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dc.contributor.authorParadeise, Catherine
dc.contributor.authorThoenig, Jean-Claude
dc.contributor.authorSchoen, Antoine
dc.subjectAcademic productionen
dc.titleGlobalization and Local Orders – The Production of Academic Quality By Higher Education and Research Organizationsen
dc.typeCommunication / Conférence
dc.description.abstractenAre higher education and research academic organizations submitted to a irreversible dynamics of globalization? Shall local specificities be erased in the coming years by standardization criteria about quality and quality production? Shall academic institutions, professions and disciplines be led to adopt a single and uniform strategic framework and positioning? Our argument, supported by an on-going international comparative field research project20, is that, despite the reference made today to rankings of various sorts, a great diversity internationally but also inside countries is still at work. In other terms, the global convergence paradigm should be considered with much caution when not scepticism. Local orders remain active actors in producing academic quality. Isomorphism dynamics are questionable, or at least should be defined more precisely in terms of their analytical and theoretical relevance. Our proposal shall cover the following items and issues: 1. Academic quality as judgments Quality as a concept refers to a judgment. We shall make a distinction between two forms of judgments. One form is linked to substance. A classic example is the criterion of ―prestige‖ or reputation, It is generated, supported and legitimated by scholar networks and by social networks (alumni, etc), in terms by stakeholders who are socialized and are parts of specific contexts such as leading scholars of a discipline, presidents and deans of universities, etc. In other terms it is generated endogenously. Prestige is based on a kind of knowledge that takes the form of synthetic judgments that are not identical across networks. It is expressed in cardinal terms Another form is linked to formalization. ―Excellence‖ is by far the best known example of judgment reference. It is based on and derived from impersonal and quantitative indicators that enable the use of ordinal scales, of rankings and comparisons. They also are defined and elaborated in an exogenous way, by actors who do not belong to academic production organizations (media, etc). The analytical judgments in terms of excellence enable the judges to explore in a systematic way the academic black boxes that produce outcomes (publications, patents, diplomas, etc) 2.Local orders as autonomous actors To take distance with the iron cage of macro-deterministic perspectives, we shall adopt a specific set of theoretical and analytical lenses Sociologists of science such as Robert Merton (1960/1967) make a distinction between two facets of academic quality. An instrumental one defines how universities produce and manage opportunities to grow and express their potential assets. The honorific dimension refers to the processes they make use of to value their outcomes within institutional and profit contexts on which academic institutions are embedded. Sociologists of organizations define an university as a pluralistic entity combining highly differentiated subparts and which acts and outcomes reflect in a relevant way power dynamics. James March proposes the concept of local order (1962) to make sense of the fact that an organization as a social and political system of its own should also be questioned as a collective actor per se, and not just as either a mirror of societal or institutional determinisms or as a piling up of micro-groups or individuals. Social arrangements to achieve some compatibility between heterogeneous logics of action shape action spaces and construct resources in diversified environments. Therefore local orders are produced through action taking. 3. A typology of academic quality production by local orders We shall present a typology crossing how local orders position themselves in terms of the attention they actually allocate to the two honorific dimensions of quality: namely prestige and excellence. These four types shall then be examined in terms of the instrumental dimensions they construct and implement. It shall be suggested that each of them functions organizationally in a very different way. A third step shall deal with change processes. More precisely what happens when a specific type modifies its sensitivity and attention to either prestige or excellence? These typologies have to be considered as heuristic tools for our empirical comparative research. A first test of their validity and robustness shall be presented. It is based on the Times Higher Education rankings of the 200 top universities in the world, by comparing the 2009 and the 2010 scales used (the latter one having reinforced the weight of excellence standards as compared with the former one while decreasing the weight of prestige based judgments).en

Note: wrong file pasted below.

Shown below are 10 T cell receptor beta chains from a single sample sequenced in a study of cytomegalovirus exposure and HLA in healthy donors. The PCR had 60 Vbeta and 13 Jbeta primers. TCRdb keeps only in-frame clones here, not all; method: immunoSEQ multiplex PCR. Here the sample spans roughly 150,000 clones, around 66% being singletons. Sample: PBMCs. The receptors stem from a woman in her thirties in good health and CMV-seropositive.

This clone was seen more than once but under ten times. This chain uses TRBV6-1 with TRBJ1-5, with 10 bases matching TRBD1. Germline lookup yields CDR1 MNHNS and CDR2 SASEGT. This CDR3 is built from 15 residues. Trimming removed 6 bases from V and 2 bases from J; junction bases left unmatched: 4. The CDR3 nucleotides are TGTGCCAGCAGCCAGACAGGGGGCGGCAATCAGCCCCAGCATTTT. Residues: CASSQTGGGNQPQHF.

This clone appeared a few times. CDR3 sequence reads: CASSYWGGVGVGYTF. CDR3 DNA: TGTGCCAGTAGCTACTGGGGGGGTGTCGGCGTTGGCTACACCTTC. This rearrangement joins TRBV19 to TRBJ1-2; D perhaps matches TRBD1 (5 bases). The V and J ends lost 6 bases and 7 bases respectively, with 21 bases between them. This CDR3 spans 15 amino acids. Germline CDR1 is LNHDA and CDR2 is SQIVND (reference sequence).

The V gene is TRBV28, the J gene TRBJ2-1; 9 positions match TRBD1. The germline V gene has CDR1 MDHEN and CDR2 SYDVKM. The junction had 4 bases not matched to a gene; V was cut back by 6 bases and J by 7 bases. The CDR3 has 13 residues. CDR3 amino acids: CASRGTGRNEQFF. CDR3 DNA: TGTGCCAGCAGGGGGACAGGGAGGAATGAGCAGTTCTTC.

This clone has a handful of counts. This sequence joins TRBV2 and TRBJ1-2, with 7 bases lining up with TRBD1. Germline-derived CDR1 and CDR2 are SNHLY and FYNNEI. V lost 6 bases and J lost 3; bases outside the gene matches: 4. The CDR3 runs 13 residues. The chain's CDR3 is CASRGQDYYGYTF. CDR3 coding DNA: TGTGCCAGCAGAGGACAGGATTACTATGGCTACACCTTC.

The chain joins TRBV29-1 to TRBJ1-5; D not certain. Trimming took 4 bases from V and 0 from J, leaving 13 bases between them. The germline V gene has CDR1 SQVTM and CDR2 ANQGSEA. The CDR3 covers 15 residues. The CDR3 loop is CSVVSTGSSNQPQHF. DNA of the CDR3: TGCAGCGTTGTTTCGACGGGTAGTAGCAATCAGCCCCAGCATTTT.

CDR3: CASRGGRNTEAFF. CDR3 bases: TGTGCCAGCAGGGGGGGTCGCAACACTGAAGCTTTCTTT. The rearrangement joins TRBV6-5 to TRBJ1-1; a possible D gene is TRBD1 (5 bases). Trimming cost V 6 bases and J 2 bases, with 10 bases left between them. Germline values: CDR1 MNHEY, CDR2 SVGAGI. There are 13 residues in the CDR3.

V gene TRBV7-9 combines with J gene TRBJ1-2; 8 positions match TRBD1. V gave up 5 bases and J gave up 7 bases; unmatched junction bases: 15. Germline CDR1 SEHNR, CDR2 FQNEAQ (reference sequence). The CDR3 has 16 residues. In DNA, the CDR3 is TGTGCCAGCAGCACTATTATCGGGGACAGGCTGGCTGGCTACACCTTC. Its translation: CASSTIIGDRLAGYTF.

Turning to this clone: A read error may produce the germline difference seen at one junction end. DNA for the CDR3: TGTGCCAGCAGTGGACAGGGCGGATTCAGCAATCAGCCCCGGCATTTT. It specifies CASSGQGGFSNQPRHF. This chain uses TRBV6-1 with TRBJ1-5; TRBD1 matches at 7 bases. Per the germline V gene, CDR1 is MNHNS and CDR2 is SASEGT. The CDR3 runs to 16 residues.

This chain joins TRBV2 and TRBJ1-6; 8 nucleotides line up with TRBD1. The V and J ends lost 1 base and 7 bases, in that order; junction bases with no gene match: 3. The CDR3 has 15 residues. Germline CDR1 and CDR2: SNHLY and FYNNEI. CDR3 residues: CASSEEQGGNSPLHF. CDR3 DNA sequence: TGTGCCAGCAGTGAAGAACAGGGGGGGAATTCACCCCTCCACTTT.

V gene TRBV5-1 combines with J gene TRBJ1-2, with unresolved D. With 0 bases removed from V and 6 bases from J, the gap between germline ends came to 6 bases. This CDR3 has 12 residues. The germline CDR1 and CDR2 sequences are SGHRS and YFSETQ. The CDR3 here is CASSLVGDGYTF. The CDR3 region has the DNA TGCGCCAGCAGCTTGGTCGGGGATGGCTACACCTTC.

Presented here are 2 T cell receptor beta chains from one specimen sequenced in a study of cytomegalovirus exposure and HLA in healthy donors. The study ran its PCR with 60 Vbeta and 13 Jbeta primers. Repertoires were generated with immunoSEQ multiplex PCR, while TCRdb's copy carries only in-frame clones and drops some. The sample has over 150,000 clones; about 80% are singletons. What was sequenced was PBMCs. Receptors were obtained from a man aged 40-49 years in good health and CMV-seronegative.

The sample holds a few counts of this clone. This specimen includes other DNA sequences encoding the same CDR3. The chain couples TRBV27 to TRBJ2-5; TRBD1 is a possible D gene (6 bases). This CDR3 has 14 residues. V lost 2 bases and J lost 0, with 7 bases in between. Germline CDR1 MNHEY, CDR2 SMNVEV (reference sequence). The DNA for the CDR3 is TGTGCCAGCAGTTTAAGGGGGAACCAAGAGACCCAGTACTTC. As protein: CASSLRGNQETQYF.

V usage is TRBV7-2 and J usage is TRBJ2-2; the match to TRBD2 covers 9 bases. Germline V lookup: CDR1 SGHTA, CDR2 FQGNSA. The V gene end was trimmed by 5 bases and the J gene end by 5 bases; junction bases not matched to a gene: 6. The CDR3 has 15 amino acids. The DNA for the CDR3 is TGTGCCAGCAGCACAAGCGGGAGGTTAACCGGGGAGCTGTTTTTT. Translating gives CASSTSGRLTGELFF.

dc.subject.ddclabelEnseignement supérieuren
dc.relation.conftitle6th Organization Studies Workshop: “Bringing Public Organization and Organizing Back In”en

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